On the surface that seems pretty straight forward, but even with this relatively simple transition there’s a lot that those two artboards don’t address. There are seven things that change between the closed state and the open state. That’s seven things the developer building this out has to figure out how to move in and out of view, when, and in what order. And all of that is even before starting to write the code to make it work.

By providing only static comps, all the logic of the animation falls on the developer. This might go ok if she has the bandwidth and animation knowledge, but that’s making an awful lot of assumptions.

Instead, if you included a motion mock up like this with your static mock ups, you could share the work of figuring out the logic of the animation between design and development. Designers could work out the logic of the animation in the motion comp, exploring which items move at which times and in which order to create the opening and closing transitions.

The motion comp can also be used to iterate on different possible animation approaches before any production code has to be committed too. Sharing the work and giving yourself time to explore animation ideas before you’re backed up again the deadline will lead to happier teammates and better design solutions.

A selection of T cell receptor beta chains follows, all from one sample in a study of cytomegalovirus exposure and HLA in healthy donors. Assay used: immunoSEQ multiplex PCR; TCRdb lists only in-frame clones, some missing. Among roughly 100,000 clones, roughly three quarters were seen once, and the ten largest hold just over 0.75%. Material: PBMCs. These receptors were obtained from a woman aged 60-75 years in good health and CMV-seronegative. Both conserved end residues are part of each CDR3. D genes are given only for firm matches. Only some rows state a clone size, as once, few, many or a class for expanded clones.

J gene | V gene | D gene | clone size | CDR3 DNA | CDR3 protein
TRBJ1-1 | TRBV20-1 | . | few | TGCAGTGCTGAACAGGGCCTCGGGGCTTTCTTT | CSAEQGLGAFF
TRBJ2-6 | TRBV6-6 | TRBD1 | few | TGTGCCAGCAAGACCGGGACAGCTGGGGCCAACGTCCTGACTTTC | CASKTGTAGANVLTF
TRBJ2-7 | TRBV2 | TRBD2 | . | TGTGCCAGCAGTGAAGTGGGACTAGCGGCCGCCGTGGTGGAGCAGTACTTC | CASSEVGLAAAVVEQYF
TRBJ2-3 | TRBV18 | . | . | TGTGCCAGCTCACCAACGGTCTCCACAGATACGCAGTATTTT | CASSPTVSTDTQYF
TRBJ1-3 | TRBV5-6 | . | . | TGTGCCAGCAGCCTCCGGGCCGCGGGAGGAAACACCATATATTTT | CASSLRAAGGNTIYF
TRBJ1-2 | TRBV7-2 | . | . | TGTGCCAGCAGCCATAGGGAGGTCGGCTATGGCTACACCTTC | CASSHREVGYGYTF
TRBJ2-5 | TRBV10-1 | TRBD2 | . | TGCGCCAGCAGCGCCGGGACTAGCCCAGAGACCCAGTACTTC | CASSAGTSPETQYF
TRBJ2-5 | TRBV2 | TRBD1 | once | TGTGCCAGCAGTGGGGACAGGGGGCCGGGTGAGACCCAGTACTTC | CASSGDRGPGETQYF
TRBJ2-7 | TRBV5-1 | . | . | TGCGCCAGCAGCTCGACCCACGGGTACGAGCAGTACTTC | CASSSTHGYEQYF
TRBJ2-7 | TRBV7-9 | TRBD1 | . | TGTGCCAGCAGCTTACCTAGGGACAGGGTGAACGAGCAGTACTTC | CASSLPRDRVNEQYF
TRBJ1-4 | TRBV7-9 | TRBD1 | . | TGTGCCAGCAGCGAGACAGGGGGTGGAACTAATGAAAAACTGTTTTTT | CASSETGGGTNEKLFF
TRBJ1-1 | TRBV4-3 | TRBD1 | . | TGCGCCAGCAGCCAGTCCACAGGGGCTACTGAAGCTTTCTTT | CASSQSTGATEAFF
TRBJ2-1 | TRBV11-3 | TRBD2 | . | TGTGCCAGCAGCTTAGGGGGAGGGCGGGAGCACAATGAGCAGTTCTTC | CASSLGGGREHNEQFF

When to use motion comps

I’m not a fan of making more deliverables just for the sake of having more things to make, so I find it helps to narrow down what question I’m trying answer before choosing which sort of deliverable to make to investigate.

Motion comps can be most helpful for answering questions like:

  • Exactly how should this animation look?
  • Which items should move? Where? And when?
  • Do the animation qualities reflect our brand or our voice and tone?
    One of the added bonuses of creating motion comps to answer these questions is that you’ll have a concrete thing to bring to design critiques or reviews to get others’ input on them as well.

Using motion comps as handoff

Motion comps are often used to handoff animation ideas from design to development. They can be super useful for this, but they’re even more useful when you include the details of the motion specs with them. (It’s difficult, if not impossible, to glean these details from playing back a video.)

More specifically, you’ll want to include:

  • Durations and the properties animated for each animation